As they were taking the lion back to its cage, it killed one of the torturers. They threw Tatiana into a fire, but the fire did not harm the martyr. The pagans, thinking that she was a sorceress, cut her hair to take away her magical powers, then locked her up in the temple of Zeus.
On the third day, pagan priests came to the temple intending to offer sacrifice to Zeus. They beheld the idol on the floor, shattered to pieces, and the holy martyr Tatiana joyously praising the Lord Jesus Christ. The judge then condemned the valiant sufferer to be beheaded with a sword. Her father was also executed with her, because he had raised her to love Christ. The meaning of her father being executed along with her is we should all ask God to bring people into our lives who will teach and model for us how to live the Faith. Maybe, like Tatiana, having those kinds of teachers will help us to become saints.
This isn’t to suggest that beheading “worked” where no other methods did, like beheading had some magic the other techniques didn’t. The point is that God was making it clear that His saints only lose their life because He chooses to let it happen. If He had wanted to, He could have had His angels break the sword the moment it touched her neck.
What all those dramatic interventions before she finally died were effectively saying was: “You can’t take My daughter’s life by force. Her life and death is in My hands, and, if she does die, it’s because I chose to take her, not because you have any power.” Just as Jesus had said, if God wants, He can send armies of angels to protect us — and He probably does this a lot more often than we realize. Such misfortunes as seem to befall us are only allowed because of His loving plan for us. In that way, a strange story like Tatiana’s is a kind of theodicy.
The Relics of Saint Tatiana in Craiova
The honorable head of the Holy Martyr Tatiana was first brought to Romania in 1204, when members of the ruling family (Asanestan dynasty) placed it in a church in Tarnovo (Bulgaria) and then in Bucovat Monastery (near Craiova). Later, however, in 1393, the head of the Saint was taken to a church in the town of Nicaea (where the First Ecumenical Synod met), and then to Constantinople, and placed in the Church of the Holy Apostles.
In 1453, after the conquest of Constantinople by the Turks, during the reign of Neagoe Basarab, the Craioveşti boyars brought the head of the holy Martyr Tatiana to Russia, as well as the entire body of Saint Gregory the Decapolite (November 20), which they placed in the church of Bistriţa Monastery. From that monastery, the relics of Saint Tatiana were taken by Saint Neagoe Basarab (September 15) and brought to the royal church at Curtea de Argeș. Later, with the reorganization of the Metropolitan Church of Oltenia (1950-1955), the honorable skull of Saint Tatiana was taken from Curtea de Argeș and brought to the Episcopal Cathedral of Râmnicu Vâlcea in 1955. Finally, the honored relics were permanently enshrined in the Metropolitan Cathedral of Craiova.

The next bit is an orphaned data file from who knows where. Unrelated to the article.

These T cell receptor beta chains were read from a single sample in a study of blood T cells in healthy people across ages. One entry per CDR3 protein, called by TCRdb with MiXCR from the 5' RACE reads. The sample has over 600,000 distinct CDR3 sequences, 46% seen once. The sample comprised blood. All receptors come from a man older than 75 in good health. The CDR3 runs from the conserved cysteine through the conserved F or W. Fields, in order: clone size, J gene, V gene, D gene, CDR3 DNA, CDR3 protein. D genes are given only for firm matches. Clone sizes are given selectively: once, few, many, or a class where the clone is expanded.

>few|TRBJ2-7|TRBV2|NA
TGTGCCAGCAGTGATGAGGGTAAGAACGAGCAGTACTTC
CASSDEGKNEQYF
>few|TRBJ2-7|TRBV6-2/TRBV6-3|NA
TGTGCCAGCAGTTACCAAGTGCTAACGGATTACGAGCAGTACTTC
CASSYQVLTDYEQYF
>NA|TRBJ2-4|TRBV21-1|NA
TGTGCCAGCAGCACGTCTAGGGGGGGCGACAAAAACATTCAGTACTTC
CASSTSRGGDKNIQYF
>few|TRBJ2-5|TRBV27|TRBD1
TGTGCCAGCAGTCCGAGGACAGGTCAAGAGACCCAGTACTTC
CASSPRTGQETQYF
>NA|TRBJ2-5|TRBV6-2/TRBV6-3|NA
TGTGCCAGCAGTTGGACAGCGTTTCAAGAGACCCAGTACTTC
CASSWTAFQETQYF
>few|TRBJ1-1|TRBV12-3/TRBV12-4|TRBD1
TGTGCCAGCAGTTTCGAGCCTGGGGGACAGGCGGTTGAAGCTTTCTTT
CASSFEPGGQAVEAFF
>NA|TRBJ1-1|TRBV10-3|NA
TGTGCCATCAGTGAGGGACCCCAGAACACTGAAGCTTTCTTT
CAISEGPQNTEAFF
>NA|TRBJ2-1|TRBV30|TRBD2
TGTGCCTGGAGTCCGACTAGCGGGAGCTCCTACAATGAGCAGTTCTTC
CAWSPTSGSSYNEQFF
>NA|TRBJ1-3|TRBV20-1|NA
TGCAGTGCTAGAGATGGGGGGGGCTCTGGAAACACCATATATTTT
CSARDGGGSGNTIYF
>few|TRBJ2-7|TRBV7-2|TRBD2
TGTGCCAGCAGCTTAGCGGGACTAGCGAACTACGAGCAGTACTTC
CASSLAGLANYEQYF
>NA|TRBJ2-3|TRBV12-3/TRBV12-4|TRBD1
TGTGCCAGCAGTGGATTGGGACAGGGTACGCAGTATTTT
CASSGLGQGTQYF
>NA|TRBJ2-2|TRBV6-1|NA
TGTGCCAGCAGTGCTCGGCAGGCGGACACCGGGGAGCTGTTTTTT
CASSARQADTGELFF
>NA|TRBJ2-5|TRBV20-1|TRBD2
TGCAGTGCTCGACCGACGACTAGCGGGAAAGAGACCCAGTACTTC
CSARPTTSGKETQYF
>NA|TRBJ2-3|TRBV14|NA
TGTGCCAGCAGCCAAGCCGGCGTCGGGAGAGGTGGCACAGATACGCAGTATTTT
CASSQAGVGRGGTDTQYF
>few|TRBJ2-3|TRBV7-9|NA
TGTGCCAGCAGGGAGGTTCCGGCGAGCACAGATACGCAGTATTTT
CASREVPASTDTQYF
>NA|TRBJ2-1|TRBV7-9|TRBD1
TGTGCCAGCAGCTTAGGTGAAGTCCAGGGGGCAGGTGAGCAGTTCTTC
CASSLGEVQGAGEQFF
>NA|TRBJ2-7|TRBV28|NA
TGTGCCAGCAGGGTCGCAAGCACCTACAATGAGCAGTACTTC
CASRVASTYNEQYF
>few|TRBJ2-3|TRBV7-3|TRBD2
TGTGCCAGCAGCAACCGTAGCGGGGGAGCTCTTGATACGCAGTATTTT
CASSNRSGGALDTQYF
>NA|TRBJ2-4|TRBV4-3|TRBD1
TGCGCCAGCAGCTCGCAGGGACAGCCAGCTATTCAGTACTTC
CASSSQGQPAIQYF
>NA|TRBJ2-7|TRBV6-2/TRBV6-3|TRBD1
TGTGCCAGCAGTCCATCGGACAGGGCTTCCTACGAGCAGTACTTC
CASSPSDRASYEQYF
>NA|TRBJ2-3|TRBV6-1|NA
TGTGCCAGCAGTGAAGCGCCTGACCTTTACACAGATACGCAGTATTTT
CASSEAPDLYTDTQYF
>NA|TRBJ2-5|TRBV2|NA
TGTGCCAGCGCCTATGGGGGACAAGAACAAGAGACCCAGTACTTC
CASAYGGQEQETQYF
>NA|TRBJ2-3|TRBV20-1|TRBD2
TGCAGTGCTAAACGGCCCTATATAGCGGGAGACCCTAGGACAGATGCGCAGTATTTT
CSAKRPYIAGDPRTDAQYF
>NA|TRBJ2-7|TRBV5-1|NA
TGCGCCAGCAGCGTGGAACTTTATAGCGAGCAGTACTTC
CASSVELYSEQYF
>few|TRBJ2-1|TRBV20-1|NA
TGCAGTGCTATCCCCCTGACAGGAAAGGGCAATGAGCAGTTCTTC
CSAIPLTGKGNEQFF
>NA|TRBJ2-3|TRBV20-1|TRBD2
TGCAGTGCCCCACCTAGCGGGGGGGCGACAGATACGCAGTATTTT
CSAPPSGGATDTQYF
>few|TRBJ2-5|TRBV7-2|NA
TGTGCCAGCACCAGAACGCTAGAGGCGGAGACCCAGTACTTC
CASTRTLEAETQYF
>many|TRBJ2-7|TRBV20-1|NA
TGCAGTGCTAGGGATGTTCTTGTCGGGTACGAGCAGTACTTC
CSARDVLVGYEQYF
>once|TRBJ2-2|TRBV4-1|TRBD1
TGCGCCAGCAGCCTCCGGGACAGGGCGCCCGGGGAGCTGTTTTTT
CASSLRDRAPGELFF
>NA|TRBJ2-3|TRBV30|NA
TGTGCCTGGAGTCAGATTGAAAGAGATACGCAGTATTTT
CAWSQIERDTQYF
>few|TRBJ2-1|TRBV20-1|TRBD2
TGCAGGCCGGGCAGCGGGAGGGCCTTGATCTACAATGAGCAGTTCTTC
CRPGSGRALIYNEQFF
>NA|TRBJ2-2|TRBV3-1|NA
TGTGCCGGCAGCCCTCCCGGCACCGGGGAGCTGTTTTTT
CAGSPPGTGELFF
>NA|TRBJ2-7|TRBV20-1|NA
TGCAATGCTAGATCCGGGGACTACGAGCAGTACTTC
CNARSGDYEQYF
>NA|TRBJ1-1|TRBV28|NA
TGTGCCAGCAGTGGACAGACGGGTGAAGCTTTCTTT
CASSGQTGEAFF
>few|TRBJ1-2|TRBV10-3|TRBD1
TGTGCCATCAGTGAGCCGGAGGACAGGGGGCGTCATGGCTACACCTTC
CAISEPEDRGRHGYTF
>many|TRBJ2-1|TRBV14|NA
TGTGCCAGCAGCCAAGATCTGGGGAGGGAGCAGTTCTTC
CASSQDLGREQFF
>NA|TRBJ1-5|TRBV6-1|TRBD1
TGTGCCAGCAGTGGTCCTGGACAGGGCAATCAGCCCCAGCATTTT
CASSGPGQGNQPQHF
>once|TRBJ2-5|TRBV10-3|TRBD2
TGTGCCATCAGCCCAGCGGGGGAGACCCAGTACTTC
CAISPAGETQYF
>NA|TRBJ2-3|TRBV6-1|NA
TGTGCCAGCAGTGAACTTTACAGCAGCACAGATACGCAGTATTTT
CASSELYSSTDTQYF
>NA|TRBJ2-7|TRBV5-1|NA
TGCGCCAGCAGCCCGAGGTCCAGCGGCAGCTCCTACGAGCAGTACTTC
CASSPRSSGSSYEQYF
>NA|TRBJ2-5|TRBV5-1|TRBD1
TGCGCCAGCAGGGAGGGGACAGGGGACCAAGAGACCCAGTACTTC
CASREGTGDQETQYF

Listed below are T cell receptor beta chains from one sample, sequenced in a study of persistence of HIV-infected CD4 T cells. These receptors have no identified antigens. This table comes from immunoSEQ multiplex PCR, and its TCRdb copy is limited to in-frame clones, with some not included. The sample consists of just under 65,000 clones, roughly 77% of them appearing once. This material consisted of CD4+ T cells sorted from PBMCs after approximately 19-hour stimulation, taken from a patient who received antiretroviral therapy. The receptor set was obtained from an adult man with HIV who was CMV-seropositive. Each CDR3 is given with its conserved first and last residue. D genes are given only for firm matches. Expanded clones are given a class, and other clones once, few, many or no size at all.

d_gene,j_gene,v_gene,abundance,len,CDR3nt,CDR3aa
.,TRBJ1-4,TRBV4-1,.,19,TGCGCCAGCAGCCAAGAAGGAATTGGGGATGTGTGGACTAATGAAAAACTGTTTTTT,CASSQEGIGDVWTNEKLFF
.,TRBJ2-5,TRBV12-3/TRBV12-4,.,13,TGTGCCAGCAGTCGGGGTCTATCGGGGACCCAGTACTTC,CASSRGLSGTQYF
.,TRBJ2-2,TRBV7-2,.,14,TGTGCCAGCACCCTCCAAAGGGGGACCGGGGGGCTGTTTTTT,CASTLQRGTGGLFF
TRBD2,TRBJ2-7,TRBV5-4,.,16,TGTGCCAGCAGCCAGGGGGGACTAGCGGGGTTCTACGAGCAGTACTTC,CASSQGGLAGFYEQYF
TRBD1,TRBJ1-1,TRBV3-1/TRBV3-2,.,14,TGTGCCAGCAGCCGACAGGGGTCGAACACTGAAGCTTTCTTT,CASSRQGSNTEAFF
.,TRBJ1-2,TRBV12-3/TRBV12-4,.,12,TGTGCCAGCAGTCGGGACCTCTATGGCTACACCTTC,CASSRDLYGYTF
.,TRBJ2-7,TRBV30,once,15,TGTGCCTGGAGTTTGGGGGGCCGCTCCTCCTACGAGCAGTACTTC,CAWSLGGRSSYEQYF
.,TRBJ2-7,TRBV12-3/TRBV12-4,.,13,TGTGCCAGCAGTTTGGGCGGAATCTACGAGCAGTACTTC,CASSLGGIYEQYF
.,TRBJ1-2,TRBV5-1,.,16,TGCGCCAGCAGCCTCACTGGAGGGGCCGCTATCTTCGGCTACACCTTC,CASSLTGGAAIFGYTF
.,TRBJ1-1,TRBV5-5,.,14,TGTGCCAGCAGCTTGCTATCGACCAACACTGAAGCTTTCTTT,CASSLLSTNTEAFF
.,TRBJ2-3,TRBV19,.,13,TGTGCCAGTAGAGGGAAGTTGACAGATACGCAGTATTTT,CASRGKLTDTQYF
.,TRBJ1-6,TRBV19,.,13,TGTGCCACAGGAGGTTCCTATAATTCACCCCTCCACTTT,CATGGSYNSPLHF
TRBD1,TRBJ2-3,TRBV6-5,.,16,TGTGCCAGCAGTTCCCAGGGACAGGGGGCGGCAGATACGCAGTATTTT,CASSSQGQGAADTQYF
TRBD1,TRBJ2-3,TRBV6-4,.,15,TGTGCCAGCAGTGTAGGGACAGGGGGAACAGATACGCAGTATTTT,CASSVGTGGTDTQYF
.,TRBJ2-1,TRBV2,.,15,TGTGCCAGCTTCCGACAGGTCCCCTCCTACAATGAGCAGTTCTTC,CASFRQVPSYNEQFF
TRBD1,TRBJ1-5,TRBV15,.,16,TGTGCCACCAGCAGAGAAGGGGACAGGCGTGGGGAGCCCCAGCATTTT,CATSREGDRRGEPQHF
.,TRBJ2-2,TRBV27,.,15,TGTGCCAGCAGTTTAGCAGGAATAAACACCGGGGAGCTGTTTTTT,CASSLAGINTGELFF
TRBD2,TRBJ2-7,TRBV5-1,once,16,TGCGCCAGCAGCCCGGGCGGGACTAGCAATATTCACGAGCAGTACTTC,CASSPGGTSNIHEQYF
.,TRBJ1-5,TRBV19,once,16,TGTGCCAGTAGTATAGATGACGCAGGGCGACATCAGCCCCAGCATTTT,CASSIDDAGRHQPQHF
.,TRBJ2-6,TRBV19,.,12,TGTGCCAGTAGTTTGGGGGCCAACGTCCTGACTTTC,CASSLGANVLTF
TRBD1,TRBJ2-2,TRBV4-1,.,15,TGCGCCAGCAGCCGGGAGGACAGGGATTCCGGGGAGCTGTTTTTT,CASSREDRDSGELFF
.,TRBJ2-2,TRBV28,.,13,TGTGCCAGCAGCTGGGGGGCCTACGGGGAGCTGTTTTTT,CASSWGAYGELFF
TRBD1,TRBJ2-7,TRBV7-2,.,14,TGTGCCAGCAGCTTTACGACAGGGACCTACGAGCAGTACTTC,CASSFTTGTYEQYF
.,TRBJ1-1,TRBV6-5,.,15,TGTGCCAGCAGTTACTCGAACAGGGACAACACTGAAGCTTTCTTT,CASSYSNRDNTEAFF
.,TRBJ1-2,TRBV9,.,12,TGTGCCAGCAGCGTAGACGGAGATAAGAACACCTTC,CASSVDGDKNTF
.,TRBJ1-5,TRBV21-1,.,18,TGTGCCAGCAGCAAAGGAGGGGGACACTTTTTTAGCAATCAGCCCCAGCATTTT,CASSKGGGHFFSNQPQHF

Today, the holy relics of Saint Tatiana are kept, with great honor, in the Metropolitan Cathedral of the Holy Great Martyr Demetrios in Craiova, in the same reliquary with the relics of Saint Niphon of Constantinople (August 11), and the Holy Martyrs Sergius and Bacchus (October 7).
Troparion — Tone 4
Your lamb Tatiana, / calls out to You, O Jesus, in a loud voice: / “I love You, my Bridegroom, / and in seeking You, I endure suffering. / In baptism I was crucified so that I might reign in You, / and I died so that I might live with You. / Accept me as a pure sacrifice, / for I have offered myself in love.” / Through her prayers save our souls, since You are merciful.
Kontakion — Tone 4
In your sufferings you shone brightly / in the royal purple of your blood, / and like a beautiful dove you flew to heaven, / passion-bearer Tatiana. / Therefore, always pray for those who honor you.
The empress Elisabeth of Russia opened that nation’s first university in 1755 on Tatiana’s feast day, she is also the patron saint of students, and her feast day is commemorated as Students’ Day in Russia and her former colonies. So, if you’re trying to study and you feel like your eyes are failing you or you no longer wish to look upon your studies, you may want to ask Tatiana for her intercession.